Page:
Selling Away and Selling Up

Great restaurants are often built around one or two signature entrees.  These meals get people talking to their friends and coming back again the next week.  Every menu has a few dishes that stand out from the rest.  Conversely, every menu has items that are not as well received.  Knowing how to steer your guests away from meals that will disappoint them and towards your best offering will lead to happier guests, larger checks, and more money in your pocket.

This blog will deal heavily with how to sell those signature items.  This post is about your backup strategy.  You should be recommending to tables the items that will make them most happy.  If they fail to take your advice and order something that you feel certain they will not like, it is you obligation to provide a word of caution.  How you do this is incredibly important.  Most servers will just take the order to avoid offending the guest.  Approached properly you can help guests avoid ordering mistakes while improving their perception of you.

Here are the steps to carefully move guests from sub par dishes to your specialties:

Choose Carefully: Your reason for dissuading a guest must be based in their best interest and not yours.  Trying to turn a guest away from an entrée simply based on price is very likely to ruin your tip.  Only use these steps for dishes that a majority of your guests have been dissatisfied with.  Have specific reasons why other guests have not liked it that you can explain to your guests.  Ideally there should only be a couple items you use this approach with.

Confirm Familiarity: This step is the key to avoiding trying to talk a guest out of their favorite meal.  It also provides you the subtle opening to talk them out of it.  Begin by asking the guest, “are you familiar with that dish?”  If they had any hesitation about it when they decided on the entree, you will now have their full attention.   Describe the dish in a way that covers what most people dislike about it, in the most pleasant way possible.  For example:  “I don’t think the description conveys that the sauce from that dish is very rich and thick.”  Never tell them not to order it, but rather provide them additional information.  No one wants to admit they are wrong, but they will make a new decision based on new information.

Sell Up: Even servers who successfully execute the first two steps, drop the ball when it gets to this stage.  The guest has done their job and decided on one thing from all the options on the menu.  Do not make their dining experience more difficult by making them go back to square one.  Your credibility should be very strong after helping them avoid the item they ordered originally.  This is the time to capitalize.  For every item you decide to sell away from, you need to be prepared to offer a similar replacement.  Doing this will get the guest back on track to a great dining experience, keep your tables turning, and not create additional work for the guest.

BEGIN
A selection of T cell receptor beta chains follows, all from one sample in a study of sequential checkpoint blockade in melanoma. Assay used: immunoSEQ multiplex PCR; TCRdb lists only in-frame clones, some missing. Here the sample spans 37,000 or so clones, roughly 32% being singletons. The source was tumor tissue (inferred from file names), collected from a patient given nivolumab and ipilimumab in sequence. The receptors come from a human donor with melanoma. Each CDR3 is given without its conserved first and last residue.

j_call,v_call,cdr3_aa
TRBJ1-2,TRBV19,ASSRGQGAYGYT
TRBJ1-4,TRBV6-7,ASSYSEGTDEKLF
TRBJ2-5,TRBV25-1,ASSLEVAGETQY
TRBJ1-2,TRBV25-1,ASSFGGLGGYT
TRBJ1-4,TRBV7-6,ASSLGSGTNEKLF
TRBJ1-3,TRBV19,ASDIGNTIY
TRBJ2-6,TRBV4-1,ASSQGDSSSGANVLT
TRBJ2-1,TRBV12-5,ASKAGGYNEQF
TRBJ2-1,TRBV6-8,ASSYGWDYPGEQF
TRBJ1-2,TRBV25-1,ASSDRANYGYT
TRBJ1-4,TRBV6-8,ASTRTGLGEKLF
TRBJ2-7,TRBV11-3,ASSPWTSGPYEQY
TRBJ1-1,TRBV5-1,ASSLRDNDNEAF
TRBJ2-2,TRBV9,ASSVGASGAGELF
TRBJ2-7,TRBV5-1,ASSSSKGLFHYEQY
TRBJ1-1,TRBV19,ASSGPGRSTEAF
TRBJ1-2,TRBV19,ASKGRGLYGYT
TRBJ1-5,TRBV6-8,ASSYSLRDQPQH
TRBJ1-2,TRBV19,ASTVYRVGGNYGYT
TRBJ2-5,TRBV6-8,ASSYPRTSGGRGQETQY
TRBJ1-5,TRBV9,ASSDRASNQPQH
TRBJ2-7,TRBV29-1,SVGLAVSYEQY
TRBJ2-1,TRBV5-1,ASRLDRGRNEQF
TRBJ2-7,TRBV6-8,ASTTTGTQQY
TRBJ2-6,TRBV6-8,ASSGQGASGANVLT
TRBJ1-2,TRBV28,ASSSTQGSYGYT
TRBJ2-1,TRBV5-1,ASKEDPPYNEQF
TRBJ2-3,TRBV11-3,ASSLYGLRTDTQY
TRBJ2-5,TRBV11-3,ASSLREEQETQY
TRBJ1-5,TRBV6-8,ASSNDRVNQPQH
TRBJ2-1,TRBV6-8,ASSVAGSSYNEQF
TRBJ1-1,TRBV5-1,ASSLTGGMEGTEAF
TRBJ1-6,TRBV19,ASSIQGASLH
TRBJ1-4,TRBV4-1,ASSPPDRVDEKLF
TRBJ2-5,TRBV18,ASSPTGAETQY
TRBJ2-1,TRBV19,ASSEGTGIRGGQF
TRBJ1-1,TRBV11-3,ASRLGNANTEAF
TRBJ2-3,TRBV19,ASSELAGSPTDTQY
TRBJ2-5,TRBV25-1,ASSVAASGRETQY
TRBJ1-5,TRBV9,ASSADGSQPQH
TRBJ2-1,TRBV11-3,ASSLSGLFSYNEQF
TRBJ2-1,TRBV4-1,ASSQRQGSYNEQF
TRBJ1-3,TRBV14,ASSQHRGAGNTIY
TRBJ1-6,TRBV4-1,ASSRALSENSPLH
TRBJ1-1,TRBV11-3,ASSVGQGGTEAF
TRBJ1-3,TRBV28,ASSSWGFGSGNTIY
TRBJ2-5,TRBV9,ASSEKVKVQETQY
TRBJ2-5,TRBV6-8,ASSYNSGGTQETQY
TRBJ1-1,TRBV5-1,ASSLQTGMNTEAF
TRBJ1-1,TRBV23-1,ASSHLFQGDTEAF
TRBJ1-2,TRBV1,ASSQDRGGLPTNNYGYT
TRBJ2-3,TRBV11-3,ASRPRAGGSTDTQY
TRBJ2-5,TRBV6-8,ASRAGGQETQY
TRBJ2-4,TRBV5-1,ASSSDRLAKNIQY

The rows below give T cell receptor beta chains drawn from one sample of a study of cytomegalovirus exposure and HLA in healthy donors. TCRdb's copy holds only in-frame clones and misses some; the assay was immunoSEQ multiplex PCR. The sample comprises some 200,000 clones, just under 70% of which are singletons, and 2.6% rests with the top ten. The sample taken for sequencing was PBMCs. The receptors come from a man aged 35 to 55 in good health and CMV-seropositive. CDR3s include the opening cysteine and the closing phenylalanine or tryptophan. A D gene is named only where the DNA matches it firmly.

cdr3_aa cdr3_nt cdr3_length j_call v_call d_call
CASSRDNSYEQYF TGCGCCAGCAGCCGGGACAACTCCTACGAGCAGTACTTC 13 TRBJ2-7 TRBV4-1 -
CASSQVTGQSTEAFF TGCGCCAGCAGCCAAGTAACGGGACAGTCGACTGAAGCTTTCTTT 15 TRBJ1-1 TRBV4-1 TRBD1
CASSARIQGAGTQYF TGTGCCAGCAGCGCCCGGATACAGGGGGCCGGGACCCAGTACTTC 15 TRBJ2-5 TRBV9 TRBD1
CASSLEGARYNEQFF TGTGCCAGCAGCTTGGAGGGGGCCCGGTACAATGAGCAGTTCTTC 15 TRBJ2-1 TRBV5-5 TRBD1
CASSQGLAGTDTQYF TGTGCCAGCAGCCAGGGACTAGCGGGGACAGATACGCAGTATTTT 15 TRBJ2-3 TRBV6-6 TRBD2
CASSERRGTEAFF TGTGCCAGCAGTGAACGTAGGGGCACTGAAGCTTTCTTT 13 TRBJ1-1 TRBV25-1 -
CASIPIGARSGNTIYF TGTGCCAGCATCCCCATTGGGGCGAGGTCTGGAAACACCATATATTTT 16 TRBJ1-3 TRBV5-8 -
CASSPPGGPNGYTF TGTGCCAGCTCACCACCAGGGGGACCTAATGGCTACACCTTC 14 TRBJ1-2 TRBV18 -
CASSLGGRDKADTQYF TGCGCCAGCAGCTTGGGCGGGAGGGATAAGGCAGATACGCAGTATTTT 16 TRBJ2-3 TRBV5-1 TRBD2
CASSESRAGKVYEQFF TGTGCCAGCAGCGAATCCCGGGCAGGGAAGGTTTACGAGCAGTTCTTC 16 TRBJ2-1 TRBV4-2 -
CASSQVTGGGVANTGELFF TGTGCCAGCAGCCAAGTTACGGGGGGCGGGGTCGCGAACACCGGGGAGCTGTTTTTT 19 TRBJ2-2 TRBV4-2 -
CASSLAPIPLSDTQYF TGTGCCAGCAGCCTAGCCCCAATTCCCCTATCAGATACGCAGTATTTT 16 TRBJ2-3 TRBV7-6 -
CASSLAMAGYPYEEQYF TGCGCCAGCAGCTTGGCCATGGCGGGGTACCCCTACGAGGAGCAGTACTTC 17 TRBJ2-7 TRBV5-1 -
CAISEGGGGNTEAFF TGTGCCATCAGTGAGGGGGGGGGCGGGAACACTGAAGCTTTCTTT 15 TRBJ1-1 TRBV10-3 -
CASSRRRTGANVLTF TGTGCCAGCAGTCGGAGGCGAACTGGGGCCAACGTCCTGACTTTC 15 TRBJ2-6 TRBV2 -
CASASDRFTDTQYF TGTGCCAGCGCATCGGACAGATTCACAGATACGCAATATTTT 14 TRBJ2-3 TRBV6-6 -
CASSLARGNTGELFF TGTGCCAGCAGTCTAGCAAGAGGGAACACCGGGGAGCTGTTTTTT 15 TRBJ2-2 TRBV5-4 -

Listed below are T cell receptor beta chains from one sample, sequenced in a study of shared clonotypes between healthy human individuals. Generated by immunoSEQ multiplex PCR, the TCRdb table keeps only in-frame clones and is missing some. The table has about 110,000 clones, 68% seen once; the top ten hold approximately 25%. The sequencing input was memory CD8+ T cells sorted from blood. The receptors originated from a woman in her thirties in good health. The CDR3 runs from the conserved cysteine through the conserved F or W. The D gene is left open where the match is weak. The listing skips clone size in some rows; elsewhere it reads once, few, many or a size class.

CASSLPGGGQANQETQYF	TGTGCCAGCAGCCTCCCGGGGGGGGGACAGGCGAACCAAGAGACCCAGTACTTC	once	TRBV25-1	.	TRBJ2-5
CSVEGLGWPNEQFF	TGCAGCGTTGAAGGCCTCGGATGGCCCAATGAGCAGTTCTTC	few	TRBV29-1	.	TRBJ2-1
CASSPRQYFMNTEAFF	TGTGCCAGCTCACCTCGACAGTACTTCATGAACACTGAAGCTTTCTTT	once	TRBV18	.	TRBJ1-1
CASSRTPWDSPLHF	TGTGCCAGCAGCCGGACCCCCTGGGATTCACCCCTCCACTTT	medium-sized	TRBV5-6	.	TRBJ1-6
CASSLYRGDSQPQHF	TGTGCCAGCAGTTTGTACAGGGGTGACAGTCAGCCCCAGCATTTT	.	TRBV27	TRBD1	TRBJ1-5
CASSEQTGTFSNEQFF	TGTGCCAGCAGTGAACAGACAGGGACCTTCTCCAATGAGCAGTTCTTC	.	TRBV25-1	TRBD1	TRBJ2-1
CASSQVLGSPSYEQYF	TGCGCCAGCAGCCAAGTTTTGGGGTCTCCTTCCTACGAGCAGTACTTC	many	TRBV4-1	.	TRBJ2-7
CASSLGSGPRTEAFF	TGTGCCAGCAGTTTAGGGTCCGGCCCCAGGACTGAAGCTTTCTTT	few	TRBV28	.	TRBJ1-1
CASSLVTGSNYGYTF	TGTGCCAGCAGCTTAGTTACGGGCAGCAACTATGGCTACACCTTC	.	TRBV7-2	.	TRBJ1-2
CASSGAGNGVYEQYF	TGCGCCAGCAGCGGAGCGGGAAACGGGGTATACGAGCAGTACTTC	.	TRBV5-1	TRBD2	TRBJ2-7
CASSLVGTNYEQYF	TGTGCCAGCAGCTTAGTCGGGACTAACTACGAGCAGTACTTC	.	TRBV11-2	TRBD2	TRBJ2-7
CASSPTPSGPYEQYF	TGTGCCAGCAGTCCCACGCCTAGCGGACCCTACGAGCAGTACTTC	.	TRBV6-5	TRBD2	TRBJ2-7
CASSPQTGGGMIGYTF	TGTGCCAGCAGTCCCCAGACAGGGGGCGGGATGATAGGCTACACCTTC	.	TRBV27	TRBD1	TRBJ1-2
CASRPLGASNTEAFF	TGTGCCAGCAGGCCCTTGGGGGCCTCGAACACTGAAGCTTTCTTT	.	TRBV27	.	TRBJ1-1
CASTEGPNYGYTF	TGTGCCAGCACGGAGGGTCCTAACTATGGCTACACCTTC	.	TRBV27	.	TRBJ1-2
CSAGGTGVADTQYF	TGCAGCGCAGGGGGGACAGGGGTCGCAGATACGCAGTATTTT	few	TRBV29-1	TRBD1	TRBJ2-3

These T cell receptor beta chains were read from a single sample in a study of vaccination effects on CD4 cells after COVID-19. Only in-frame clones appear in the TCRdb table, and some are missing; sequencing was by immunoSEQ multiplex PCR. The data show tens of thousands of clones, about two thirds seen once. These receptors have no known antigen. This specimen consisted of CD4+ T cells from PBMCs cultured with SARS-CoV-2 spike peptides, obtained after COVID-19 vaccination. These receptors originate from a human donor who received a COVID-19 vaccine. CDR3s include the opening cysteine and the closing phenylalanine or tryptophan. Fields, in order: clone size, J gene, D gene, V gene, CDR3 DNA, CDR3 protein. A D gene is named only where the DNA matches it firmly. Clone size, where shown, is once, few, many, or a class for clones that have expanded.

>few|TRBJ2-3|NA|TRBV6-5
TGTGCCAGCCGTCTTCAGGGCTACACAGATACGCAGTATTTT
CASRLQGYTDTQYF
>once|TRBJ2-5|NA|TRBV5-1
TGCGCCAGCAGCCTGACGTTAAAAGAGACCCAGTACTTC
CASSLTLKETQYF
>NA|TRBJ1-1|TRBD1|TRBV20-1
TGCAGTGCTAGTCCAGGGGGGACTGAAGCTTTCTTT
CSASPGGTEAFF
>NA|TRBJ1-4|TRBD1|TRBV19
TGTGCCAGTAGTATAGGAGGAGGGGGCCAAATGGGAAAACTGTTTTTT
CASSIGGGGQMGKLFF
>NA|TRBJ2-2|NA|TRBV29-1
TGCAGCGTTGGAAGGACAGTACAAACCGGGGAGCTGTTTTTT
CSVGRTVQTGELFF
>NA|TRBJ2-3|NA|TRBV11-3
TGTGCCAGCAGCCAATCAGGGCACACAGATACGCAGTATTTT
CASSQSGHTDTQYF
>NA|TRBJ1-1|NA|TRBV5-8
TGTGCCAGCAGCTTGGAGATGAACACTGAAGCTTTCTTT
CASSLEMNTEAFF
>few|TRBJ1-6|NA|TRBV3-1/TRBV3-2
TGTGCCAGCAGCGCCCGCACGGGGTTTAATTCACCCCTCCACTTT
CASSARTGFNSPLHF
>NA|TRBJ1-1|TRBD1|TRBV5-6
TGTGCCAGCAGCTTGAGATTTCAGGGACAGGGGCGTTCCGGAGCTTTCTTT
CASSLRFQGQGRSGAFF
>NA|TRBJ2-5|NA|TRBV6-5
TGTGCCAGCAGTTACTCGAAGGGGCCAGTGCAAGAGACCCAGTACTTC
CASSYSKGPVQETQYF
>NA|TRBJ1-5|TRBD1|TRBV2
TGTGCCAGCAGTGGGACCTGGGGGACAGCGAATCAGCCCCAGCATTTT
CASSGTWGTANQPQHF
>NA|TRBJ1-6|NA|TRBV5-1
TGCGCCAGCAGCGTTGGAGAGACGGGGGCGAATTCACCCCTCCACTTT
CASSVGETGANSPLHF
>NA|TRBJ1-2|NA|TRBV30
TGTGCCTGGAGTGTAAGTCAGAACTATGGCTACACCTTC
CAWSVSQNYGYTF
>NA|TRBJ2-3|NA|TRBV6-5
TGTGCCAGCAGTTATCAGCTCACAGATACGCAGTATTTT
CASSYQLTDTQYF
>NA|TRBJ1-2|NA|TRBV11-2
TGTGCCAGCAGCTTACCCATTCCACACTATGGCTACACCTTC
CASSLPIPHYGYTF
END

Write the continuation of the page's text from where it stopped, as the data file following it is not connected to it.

Take Credit: Once the entrees have been delivered, return to confirm that they taste great.  The guests who took your recommendations should always be the focus, but this is particularly true when you use this strategy.  Confirm that they like it by saying, “How is the pasta I recommended?”  This strengthens the bond in their mind between the great plate of food in front of them and the professional server who suggested it.  Take it one step further with these guests by using a line like “I am really glad you liked it because I was really on the hook for that recommendation.  I was worried you wouldn’t like the other dish and am really glad you like this one.”  Solidifying your impression as a professional responsible for their great meal will pay off when they sign the check.

In an ideal world, this would never be necessary.  Guests would take your recommendations and lower quality dishes would disappear from menus.  In the real world, this is a skill that will create happier guests and better tips.  If executed effectively, you will look like a professional who is truly concerned with their guests’ dining experience.  Creating this perception will build repeat guests and a healthy bank account.

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